Making a compelling case that the Four Seasons deserve equal footing with the Beatles and the Beach Boys, "Jersey Boys" is an incredibly thrilling, fast-moving and emotionally complex story of a band's rise, fall and redemption.
Wafting its energetic, "Behind the Music"-style tell-all story along with the pacing of a concert, the show is a feel-good romp that captures both the letter and the spirit of the group's humble, poverty and crime-pocked origins to dizzying Ed Sullivan Show and world tour heights.
The infighting and ego-driven self-destruction that follow lead to introspective nuance that fills out the philosophical weight behind a cavalcade of hits that might otherwise seem like bubblegum pop anthems.
No matter how solid the storytelling, "Jersey Boys" would be nothing without pitch-perfect casting and inspired performances. This touring performance lacks neither.
Jon Hacker delivers a spellbinding three-octave vocals as Frankie Valli, leading the way as Eric Chambers, Matt Faucher and Devon Goffman. The robotically quaint choreography nails the sound and spirit of the group, rocketing you decades back through time to make you feel as though you're at genuine Four Seasons shows.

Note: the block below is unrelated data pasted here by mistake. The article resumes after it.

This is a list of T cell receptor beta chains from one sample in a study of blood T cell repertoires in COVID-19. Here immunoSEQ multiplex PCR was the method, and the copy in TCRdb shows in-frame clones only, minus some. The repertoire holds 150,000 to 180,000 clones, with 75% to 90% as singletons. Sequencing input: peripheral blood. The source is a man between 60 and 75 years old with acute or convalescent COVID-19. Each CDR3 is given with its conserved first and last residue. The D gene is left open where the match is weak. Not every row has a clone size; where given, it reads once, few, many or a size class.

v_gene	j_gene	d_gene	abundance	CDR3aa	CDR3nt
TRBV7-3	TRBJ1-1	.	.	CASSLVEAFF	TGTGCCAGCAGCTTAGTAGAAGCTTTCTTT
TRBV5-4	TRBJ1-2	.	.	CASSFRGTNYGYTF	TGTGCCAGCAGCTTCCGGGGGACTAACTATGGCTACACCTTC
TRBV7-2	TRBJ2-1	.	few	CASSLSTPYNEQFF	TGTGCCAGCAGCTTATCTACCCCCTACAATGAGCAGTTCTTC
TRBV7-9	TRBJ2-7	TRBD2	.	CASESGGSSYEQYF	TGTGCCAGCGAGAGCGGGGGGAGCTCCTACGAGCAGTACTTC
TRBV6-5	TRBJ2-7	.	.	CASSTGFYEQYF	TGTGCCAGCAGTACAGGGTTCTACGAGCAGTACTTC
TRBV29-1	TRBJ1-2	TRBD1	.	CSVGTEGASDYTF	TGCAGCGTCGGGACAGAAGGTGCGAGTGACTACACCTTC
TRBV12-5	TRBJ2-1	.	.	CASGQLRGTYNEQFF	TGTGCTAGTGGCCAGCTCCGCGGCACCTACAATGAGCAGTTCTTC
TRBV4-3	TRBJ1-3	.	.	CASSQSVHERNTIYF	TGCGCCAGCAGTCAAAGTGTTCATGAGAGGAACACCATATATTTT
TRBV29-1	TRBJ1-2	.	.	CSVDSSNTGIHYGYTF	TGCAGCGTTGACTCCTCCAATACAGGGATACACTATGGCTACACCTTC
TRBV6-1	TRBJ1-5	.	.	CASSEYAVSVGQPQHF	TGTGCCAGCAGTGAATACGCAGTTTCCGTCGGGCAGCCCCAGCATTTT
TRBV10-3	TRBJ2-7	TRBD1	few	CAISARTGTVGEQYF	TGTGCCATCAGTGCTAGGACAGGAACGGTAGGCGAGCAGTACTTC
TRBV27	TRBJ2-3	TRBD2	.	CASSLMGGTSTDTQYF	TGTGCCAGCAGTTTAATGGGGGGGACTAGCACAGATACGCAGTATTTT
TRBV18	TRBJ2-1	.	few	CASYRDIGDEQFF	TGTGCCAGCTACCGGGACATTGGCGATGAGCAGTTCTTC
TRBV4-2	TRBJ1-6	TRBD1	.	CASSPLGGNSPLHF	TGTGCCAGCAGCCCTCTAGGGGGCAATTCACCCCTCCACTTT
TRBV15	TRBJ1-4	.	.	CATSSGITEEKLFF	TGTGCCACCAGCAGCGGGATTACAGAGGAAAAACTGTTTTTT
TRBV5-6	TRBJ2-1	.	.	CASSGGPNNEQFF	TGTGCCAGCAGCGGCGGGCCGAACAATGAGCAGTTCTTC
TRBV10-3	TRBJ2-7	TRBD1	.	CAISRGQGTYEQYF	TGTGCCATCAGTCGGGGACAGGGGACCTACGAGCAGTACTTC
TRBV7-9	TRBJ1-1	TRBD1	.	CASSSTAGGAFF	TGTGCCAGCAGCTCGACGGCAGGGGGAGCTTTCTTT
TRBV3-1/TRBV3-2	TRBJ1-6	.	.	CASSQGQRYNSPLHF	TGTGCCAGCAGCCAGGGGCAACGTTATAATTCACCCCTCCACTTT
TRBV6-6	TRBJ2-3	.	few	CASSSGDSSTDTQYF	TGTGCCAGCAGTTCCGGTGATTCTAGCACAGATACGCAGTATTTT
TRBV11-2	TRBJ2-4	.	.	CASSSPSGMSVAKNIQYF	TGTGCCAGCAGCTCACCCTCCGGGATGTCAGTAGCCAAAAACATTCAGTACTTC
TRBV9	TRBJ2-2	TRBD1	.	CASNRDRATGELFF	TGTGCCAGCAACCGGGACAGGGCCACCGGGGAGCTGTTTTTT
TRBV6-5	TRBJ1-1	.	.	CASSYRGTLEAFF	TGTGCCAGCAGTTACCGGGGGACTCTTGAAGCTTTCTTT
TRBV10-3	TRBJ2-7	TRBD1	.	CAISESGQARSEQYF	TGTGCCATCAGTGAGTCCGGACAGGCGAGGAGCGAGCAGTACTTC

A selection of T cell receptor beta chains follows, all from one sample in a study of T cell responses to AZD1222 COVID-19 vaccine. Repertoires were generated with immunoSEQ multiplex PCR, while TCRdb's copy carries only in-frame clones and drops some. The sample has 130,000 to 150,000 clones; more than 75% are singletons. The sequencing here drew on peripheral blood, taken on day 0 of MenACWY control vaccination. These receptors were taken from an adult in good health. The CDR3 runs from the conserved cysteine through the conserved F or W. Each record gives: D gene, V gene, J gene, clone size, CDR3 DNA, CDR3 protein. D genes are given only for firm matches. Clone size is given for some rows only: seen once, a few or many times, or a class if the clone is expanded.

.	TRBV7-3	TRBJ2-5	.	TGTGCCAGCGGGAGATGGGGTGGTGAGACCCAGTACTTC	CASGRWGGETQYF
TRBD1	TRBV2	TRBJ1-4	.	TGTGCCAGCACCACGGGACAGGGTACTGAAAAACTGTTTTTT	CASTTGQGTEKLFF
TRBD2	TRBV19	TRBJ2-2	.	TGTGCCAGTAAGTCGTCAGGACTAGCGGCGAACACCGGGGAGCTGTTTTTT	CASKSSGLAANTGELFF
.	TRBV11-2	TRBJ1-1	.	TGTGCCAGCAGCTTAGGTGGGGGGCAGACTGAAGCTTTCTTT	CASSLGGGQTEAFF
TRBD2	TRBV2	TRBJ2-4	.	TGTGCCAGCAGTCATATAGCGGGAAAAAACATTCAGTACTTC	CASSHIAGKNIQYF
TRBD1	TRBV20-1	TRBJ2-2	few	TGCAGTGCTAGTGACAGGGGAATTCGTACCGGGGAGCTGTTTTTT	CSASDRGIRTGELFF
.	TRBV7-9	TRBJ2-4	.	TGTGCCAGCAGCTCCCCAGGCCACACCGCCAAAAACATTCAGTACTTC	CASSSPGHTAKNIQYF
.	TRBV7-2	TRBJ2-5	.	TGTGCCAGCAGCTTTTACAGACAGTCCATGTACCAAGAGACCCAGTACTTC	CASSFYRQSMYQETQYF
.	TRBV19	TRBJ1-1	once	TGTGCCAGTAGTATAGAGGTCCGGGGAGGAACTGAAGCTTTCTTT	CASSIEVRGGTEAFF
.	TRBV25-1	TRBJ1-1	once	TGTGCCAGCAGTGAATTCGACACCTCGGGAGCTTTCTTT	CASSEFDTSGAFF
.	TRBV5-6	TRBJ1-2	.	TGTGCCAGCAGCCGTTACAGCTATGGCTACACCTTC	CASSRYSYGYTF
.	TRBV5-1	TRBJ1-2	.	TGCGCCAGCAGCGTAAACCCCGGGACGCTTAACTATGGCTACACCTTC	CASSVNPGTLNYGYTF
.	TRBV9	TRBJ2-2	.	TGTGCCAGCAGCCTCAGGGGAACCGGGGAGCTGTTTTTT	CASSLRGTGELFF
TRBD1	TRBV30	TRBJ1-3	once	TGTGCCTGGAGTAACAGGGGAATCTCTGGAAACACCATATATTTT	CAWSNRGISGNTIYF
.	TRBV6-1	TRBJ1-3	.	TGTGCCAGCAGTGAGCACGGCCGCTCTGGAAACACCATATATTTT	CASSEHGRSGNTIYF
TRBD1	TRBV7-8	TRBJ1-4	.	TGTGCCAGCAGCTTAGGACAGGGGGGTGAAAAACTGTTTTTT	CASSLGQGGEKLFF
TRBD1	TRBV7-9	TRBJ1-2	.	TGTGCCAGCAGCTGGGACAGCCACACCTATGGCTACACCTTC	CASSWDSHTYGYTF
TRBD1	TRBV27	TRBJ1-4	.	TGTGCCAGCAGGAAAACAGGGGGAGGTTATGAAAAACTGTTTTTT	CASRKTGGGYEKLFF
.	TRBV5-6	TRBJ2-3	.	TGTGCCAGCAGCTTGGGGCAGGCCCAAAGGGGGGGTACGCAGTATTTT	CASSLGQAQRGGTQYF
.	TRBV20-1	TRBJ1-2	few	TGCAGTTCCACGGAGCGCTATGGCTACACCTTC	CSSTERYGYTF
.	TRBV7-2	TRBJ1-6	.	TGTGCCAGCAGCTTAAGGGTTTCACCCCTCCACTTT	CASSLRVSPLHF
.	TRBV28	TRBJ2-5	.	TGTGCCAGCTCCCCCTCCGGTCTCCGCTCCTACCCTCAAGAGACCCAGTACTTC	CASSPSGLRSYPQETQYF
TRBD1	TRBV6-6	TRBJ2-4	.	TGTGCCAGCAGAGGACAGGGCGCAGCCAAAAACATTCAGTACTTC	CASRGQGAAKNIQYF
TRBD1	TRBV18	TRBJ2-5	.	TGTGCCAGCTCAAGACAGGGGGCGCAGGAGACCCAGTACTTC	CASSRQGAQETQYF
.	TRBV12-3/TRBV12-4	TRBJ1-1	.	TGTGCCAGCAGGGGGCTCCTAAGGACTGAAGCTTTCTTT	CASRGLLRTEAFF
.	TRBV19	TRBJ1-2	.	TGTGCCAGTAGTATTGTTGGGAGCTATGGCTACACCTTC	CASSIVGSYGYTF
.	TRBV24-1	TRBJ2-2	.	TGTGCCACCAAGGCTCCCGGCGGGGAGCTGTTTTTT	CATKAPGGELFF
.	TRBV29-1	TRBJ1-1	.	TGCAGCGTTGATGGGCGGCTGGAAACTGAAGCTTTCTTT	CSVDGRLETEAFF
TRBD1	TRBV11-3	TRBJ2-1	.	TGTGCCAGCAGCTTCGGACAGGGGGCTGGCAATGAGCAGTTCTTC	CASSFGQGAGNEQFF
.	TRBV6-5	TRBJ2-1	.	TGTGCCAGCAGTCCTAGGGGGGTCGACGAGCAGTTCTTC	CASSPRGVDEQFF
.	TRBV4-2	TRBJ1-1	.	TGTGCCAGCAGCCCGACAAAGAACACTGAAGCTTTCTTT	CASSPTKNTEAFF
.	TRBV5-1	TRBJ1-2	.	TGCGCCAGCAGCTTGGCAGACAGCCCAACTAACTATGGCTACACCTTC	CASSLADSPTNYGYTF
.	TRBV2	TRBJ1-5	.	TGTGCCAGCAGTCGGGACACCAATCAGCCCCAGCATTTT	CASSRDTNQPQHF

I was particularly impressed by the nuances in the group's chemistry and harmonies as they roll through their career. Watching the Four Seasons evolve from a ragtag, unconfident group of street performers to a polished machine of 45-rpm immortality is breathtaking.
An overwhelming sense of joy courses through the audience throughout the show, and cast members are eagerly appreciative of the energy, basking in the adulation after show-stopping turns. The smiles on these Four Seasons facsimiles can't be faked, no matter how talented the actors may be.
This is true-blue channeling of the spirit of the 1960s and 70s, and well worthy of every clap and squeal of delight they earn.
"Jersey Boys" plays at Centennial Hall through March 20. Buy tickets here.